So the main problem in testing a hyperboloid surface is the spherical aberration. It has been common for about thirty years ago, to construct an optical system with spherical surfaces but with a spherical aberration that has an opposite sign to that of the mirror. Then the whole system produces a perfect point image without any spherical aberration. This auxiliary system is known as a “compensator”. There are many configurations for compensators but the commonest one is formed by a pair of lenses or a pair of mirrors, placed near the evaluation point, close to the centre of curvature of the optical surface under test. The compensator with lenses is considered a little less precise than the compensator with mirrors because the lenses may have some variations in the refractive indices of the glass. The decision was to use both types of compensator, but to trust more in the results from the system with mirrors. This compensator was so important that its fabrication was contracted with the same company, Perkin-Elmer Co, that was to fabricate the telescope mirrors. The compensator made with two mirrors is shown in Fig. 7. In order to get the desired precision, the assembly of the system and the mirror separation and other elements have to be set to the required value within the small prescribed tolerance of a few microns. To assemble the components accurately, during the test, an Invar rod was carefully made with a precise length to separate some optical elements. If this changes, a residual undesired spherical aberration might appear in the mirror under test.

Fig. 8: Images of the spiral galaxy M 100 in the Virgo constellation, taken with the Hubble telescope, a) before the correction and b) after the correction. Taken from the Hubblesite web page

Just what was feared most, had to happen. The optical elements in the compensator were not correctly assembled. The Invar rod had two thin plastic protections on each end that were not removed as necessary. This made the separation only 1.3 millimeters longer and the undesired spherical aberration appeared. The difference at the edge between the obtained mirror surface and the ideal one was about eight wavelengths, which is close to two hundredths of the thickness of a human hair. Due to this error the sky image appeared slightly out of focus, lacking the details and resolution that had been hoped for. In conclusion, the surface of the primary mirror was made with an error ten times larger than the specified tolerance.

The consequence of this error was so important that the Division of the Perkin-Elmer Company that made the mirrors and the testing compensator had to be sold off.

Final Correction of the Residual Undesired Aberration

It has occasionally been said that an undesired myopia appeared in the telescope, as in the title of this article. However, this way of describing it is not technically correct, because there is a fundamental difference between myopia and spherical aberration. As is well known by all optometrists, myopia is a general defocusing of the image that has to be corrected with a lens with the appropriate divergence power to focus the image. On the other hand, in spherical aberration, all rays near the centre of the pupil are in focus whilst the rays near the periphery of the pupil are defocused. Hence, the proper “spectacles” have to refocus only the rays on the outer zone of the pupil without any refocusing any of the rays in the central zone. To say this in a different way, the spectacles have to introduce spherical aberration with the opposite value to the residual aberration in the error. To perform this correction, close to the image plane an optical correcting system named COSTAR (Corrective Optics Space Telescope Axial Replacement) was located. It was manufactured by Ball Aerospace Co. The installation of this corrector was carried out by specially trained astronauts aboard the Endeavor shuttle in December, 1993. A total of three missions were required to perform the complete correction and obtain a telescope with the required image quality.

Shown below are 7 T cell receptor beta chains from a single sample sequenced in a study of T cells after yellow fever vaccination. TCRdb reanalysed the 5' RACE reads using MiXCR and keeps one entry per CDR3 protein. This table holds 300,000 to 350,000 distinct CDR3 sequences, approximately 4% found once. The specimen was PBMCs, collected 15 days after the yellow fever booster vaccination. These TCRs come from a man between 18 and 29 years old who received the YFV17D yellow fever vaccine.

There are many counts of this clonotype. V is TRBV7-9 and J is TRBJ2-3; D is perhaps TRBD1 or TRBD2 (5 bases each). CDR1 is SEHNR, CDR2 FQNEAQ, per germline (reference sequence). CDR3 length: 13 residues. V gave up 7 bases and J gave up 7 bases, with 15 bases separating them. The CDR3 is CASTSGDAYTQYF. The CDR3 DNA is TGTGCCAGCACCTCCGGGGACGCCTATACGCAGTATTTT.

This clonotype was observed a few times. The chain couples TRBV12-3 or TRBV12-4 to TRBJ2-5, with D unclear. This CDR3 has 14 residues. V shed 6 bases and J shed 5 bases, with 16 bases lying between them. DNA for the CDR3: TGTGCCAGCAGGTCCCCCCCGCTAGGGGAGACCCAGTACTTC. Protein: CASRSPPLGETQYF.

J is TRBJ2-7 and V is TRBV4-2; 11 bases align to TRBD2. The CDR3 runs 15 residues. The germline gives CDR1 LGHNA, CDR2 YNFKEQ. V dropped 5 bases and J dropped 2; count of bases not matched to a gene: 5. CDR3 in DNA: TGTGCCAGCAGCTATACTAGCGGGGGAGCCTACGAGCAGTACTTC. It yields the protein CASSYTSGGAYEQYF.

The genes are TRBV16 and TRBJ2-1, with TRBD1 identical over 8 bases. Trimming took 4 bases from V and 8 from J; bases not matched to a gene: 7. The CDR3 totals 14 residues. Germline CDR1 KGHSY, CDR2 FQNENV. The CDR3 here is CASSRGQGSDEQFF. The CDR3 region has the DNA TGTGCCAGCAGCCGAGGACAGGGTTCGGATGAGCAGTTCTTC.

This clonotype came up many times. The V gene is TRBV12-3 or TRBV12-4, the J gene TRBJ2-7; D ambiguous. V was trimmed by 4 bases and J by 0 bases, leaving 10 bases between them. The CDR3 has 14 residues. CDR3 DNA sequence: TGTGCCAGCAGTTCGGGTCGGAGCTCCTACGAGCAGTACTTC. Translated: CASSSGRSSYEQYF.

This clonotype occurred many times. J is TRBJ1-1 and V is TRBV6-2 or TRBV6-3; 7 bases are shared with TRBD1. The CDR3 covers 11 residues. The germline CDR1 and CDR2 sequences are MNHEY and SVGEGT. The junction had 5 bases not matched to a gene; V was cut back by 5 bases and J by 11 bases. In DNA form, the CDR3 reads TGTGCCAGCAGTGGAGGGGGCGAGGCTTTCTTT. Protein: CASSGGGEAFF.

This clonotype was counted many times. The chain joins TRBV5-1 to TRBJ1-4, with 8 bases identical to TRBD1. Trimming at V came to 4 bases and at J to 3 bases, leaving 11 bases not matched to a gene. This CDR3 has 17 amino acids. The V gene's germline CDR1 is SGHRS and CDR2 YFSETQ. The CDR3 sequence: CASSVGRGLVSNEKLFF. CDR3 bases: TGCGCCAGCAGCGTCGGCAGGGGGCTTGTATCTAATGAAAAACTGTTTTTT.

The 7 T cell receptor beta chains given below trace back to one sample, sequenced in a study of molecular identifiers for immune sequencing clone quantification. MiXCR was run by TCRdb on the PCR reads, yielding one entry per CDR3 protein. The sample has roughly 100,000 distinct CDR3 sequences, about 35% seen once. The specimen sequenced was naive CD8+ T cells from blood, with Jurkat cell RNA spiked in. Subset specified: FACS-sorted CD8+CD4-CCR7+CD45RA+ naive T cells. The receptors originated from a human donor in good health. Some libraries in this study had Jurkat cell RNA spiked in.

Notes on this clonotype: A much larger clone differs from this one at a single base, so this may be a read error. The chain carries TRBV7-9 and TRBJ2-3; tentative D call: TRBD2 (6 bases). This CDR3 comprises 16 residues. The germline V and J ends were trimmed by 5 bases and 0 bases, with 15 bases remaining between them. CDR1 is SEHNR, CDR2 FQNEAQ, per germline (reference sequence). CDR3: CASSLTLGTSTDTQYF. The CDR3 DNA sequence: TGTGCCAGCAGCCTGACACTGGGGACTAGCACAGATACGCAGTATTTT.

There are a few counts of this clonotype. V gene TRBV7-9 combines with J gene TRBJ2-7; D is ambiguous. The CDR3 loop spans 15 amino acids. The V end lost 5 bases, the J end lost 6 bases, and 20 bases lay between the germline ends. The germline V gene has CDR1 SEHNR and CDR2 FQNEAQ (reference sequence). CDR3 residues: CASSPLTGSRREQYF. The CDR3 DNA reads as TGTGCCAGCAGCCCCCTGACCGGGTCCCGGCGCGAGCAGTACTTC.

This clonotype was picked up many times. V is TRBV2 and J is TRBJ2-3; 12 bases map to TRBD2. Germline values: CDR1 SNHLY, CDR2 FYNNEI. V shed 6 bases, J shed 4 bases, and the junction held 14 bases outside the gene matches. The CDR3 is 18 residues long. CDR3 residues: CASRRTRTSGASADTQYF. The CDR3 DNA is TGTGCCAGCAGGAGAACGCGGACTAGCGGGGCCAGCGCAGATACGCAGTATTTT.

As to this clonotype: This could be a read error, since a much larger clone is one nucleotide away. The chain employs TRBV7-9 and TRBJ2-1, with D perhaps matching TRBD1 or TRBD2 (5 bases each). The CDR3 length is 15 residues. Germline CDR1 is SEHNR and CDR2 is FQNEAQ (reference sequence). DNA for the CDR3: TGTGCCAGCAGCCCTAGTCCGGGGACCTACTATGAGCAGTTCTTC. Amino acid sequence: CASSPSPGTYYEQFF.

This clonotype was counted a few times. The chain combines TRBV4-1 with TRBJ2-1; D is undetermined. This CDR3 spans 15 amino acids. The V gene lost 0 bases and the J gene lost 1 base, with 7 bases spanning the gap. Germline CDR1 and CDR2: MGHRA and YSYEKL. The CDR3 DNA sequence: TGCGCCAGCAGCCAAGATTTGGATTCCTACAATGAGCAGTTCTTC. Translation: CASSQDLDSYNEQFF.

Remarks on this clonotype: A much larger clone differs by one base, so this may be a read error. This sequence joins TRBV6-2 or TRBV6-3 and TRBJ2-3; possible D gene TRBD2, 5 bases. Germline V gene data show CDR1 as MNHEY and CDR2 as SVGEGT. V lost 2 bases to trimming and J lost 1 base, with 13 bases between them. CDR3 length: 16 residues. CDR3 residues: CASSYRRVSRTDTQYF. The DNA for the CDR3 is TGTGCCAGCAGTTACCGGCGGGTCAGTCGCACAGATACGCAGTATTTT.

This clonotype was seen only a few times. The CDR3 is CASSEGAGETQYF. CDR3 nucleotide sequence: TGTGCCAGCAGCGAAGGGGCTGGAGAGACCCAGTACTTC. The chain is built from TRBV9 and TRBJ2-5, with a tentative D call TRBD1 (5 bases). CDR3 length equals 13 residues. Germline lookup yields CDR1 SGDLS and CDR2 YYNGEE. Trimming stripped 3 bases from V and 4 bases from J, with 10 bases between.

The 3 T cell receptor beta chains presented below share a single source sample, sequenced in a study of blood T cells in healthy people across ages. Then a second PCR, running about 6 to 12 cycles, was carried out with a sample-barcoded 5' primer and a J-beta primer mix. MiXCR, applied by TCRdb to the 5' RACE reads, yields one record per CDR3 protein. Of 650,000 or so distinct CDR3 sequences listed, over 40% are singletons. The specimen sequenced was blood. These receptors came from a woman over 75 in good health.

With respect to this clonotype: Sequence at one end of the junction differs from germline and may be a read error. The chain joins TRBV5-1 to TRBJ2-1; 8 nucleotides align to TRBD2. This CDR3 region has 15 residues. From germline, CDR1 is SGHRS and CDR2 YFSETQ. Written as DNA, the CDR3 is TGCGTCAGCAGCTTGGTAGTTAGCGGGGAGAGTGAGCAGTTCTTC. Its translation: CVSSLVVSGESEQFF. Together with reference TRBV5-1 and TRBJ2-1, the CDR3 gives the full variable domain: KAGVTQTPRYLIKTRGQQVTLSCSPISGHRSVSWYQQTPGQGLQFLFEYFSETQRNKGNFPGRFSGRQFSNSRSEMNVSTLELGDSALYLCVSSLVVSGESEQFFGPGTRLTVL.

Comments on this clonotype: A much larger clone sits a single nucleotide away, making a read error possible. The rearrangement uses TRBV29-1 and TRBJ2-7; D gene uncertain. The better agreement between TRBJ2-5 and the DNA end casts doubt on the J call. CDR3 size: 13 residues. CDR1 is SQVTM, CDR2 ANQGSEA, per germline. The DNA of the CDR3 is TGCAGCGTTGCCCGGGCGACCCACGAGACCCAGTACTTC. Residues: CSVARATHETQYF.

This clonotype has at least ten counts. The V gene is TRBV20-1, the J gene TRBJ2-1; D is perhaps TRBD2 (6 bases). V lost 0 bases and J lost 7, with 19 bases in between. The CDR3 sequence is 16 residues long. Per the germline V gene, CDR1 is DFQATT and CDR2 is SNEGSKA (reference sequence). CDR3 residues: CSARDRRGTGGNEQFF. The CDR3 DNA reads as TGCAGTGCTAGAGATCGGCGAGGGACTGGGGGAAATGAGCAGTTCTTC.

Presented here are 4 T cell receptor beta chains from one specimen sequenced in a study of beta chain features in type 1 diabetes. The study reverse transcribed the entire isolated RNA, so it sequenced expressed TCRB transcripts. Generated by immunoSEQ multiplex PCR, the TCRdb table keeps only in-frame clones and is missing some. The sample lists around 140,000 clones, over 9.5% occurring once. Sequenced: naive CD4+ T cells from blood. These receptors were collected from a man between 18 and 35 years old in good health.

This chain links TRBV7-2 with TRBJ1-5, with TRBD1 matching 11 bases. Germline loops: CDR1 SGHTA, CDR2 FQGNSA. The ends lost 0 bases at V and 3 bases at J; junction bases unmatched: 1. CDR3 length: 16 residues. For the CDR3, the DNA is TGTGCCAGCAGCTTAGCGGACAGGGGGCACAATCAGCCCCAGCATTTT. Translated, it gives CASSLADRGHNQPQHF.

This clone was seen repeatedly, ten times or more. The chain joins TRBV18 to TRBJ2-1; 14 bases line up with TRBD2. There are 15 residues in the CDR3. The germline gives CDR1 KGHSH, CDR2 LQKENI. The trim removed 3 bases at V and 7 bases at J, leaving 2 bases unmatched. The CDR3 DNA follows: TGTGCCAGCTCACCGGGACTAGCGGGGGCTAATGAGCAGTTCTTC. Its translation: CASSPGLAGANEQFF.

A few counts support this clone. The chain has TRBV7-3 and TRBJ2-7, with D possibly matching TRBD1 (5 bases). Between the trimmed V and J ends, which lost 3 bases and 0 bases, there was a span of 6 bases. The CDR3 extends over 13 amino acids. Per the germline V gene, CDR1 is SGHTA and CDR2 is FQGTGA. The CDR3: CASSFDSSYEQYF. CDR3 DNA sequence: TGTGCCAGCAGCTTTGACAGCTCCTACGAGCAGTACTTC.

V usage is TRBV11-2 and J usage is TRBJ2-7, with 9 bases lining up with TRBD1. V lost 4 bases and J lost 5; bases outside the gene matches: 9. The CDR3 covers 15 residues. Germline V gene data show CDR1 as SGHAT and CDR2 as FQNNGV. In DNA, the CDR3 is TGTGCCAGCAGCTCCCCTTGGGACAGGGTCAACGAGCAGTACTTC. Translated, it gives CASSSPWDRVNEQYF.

Figure 8. shows the images if the spiral galaxy M 100 in the Virgo constellation, taken before and after correction. The first image is almost the same as one obtained at a terrestrial observatory. Figure 9 shows two images of the nucleus of the Orion nebula, the first one obtained in the 5 metre telescope at Mount Palomar and the second in the Hubble telescope.

Fig. 9: Images of the center of the Orion nebula taken with, a) the Hubble Space Telescope and b) at the 500 centimeters diameter Palomar Observatory telescope. Taken from the Hubblesite web page

Fig. 10: The Hubble Space Telescope as seen from Space Shuttle Discovery during its second servicing mission. Taken from the Hubblesite web page

Final Commentaries

There are several interesting facts related to all this history. For example, the backup telescope built at Kodak was never used and it did not have the undesired residual spherical aberration. Another interesting fact is that the lens compensator, which the builders did not trust much, detected the residual error. However, they decided to fully trust in the results with the mirror compensator. The error was so large that it would have been detected even with the traditional Hartmann test but it was not used. During the four years delay when the mirror was being stored, several universities requested permission to test the mirror but it was not forthcoming. The reason was that they were quite confident about all the testing that had been done.

We have to consider that the error was not due to lack of knowledge or to incorrect scientific or technical concepts. It was only after intensive research that the true reason was determined. The technician in charge of assembling the mirror compensator neglected to remove the plastic protecting caps from the ends of the Invar rod spacer. This produced an error in the spacing of the mirrors of the compensator.

The main conclusion which results from this disastrous experience is that we have to avoid excessive faith in our results. We have to revise our results and procedures not once, but several times and better yet, employing different methods.



D. Malacara, Optical Shop Testing Third Edition, John Wiley and Sons, New York, 2008

National Aeronautics and Space Administration, The Hubble Space Telescope Web page

The Hubble Space Telescope Optical Systems Failure Report, National Aeronautics and Space Administration (NASA), November 1990

PhD in Optics, Emeritus Professor, Centro de Investigaciones en Optica, A.C., León Gto. Mexico
About us


This article has been read 254 times
Share this content

Refer this article as: Malacara Hernández, D., The myopia in the Hubble space telescope, Points de Vue, International Review of Ophthalmic Optics, N63, Autumn 2010

Continue reading